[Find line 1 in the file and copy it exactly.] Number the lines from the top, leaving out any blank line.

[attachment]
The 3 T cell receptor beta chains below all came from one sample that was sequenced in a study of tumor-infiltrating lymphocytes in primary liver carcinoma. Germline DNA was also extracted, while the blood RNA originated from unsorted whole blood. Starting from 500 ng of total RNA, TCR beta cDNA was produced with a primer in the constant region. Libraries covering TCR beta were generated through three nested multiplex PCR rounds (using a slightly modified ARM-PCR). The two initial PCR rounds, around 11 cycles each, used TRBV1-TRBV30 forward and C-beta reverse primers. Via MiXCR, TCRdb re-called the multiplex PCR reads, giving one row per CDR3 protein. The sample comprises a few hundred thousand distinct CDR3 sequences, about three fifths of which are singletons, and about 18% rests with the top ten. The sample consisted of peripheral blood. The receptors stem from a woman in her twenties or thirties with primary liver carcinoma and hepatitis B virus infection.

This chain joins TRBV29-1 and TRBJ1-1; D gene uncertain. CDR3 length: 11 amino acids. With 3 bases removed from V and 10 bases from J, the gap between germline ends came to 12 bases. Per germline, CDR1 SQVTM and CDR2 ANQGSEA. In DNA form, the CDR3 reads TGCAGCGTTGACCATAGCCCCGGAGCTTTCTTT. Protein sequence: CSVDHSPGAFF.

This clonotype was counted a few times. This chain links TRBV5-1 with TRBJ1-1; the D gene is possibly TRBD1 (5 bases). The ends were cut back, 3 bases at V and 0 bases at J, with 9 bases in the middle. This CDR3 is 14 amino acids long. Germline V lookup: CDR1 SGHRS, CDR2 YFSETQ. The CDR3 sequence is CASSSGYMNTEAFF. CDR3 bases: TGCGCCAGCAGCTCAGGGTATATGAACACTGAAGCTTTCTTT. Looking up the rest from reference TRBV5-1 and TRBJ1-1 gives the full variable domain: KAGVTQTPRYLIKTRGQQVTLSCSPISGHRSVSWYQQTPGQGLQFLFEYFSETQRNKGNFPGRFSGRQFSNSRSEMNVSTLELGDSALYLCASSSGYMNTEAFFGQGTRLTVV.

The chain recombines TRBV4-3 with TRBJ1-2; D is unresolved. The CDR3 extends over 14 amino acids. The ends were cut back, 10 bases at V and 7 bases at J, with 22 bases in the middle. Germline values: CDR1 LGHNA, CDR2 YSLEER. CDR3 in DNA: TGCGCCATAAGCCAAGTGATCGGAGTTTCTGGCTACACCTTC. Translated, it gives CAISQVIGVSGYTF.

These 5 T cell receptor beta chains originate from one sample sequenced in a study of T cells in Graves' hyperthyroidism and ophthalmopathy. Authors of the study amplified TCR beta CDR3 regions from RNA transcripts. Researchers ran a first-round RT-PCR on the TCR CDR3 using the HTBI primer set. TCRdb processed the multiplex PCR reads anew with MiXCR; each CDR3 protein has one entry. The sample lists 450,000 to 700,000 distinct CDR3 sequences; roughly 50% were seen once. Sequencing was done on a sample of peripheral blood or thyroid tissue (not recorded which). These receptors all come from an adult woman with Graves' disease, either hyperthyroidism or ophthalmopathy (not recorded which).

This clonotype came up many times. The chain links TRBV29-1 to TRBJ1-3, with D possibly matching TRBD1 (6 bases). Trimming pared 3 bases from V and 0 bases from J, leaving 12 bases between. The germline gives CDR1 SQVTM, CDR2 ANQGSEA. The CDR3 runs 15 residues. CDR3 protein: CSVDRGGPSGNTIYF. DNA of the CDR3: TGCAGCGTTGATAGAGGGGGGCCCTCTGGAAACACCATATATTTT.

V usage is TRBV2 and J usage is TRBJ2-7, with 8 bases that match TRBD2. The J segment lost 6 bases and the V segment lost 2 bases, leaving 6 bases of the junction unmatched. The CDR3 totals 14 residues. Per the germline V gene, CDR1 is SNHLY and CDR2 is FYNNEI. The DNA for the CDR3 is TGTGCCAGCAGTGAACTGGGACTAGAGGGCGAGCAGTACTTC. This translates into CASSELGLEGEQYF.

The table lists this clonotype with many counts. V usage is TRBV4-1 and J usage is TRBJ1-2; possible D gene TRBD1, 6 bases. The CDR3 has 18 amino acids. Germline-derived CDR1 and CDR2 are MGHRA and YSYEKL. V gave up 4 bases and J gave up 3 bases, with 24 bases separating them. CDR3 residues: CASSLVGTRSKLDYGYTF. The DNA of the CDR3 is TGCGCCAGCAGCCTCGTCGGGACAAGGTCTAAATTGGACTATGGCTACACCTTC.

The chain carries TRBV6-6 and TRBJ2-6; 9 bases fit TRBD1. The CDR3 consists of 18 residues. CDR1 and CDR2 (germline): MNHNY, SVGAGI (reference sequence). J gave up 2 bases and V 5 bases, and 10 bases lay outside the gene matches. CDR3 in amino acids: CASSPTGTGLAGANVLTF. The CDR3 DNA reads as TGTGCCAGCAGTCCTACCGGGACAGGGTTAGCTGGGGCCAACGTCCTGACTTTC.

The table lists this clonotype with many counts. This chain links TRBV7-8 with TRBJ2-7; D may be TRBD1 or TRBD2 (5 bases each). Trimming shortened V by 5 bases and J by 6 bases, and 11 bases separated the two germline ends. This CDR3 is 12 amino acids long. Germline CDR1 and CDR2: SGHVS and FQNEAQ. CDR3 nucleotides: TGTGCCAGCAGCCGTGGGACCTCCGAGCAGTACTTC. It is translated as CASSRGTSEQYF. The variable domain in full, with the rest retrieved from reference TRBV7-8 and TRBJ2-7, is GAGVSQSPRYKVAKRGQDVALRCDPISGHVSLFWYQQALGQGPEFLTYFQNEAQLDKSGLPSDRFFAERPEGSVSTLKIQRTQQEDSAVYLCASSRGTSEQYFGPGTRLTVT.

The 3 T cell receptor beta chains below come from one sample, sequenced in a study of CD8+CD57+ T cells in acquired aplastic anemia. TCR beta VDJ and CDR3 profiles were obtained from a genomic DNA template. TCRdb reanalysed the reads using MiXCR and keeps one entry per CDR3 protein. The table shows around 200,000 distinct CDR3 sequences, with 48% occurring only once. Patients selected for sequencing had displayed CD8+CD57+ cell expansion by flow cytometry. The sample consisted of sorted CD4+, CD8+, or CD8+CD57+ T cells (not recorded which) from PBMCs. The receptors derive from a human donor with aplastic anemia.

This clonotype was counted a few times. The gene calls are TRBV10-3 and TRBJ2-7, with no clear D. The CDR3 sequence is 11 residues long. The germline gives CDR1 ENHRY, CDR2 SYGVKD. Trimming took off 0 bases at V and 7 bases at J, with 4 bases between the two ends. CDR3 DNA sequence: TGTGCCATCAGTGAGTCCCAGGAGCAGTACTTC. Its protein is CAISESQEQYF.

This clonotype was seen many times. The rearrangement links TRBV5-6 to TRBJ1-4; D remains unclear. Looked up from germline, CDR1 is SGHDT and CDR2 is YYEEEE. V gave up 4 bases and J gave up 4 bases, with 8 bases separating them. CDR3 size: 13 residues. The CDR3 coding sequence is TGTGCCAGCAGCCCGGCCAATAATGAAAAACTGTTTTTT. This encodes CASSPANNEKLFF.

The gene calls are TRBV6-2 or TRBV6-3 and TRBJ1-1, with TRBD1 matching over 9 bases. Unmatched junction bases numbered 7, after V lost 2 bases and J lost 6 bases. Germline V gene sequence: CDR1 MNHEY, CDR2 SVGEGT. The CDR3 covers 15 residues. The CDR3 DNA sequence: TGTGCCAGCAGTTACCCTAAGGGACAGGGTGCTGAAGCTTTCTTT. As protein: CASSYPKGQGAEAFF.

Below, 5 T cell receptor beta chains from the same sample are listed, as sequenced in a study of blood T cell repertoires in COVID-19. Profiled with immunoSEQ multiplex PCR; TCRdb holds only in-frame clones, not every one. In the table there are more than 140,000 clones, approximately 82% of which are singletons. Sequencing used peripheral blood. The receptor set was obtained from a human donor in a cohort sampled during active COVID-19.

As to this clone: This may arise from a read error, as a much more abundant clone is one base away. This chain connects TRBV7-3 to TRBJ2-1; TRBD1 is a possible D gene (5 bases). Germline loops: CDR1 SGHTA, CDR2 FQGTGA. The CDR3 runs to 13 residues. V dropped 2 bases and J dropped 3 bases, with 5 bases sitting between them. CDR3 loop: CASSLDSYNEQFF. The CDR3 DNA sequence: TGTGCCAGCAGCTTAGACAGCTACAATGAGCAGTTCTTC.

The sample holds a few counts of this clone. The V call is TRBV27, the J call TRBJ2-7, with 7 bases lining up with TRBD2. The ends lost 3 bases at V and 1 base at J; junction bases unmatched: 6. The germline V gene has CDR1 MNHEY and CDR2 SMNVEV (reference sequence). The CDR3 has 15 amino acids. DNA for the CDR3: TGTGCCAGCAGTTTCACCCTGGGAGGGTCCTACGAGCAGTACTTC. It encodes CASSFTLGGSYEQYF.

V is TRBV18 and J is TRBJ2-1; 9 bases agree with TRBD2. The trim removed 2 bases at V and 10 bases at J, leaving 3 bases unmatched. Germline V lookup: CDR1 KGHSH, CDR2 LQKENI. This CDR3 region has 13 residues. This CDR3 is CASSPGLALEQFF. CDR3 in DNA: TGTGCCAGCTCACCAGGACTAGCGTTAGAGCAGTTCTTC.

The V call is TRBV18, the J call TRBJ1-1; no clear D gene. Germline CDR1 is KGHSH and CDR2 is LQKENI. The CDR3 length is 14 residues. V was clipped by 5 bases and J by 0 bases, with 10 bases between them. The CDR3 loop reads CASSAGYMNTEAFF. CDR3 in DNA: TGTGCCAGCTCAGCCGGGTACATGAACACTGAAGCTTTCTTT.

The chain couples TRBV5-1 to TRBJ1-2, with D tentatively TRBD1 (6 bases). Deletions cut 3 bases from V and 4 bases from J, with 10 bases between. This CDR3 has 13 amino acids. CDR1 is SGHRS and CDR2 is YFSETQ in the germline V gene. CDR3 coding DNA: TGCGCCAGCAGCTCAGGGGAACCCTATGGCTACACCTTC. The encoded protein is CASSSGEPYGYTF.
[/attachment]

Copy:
The 3 T cell receptor beta chains below all came from one sample that was sequenced in a study of tumor-infiltrating lymphocytes in primary liver carcinoma. Germline DNA was also extracted, while the blood RNA originated from unsorted whole blood. Starting from 500 ng of total RNA, TCR beta cDNA was produced with a primer in the constant region. Libraries covering TCR beta were generated through three nested multiplex PCR rounds (using a slightly modified ARM-PCR). The two initial PCR rounds, around 11 cycles each, used TRBV1-TRBV30 forward and C-beta reverse primers. Via MiXCR, TCRdb re-called the multiplex PCR reads, giving one row per CDR3 protein. The sample comprises a few hundred thousand distinct CDR3 sequences, about three fifths of which are singletons, and about 18% rests with the top ten. The sample consisted of peripheral blood. The receptors stem from a woman in her twenties or thirties with primary liver carcinoma and hepatitis B virus infection.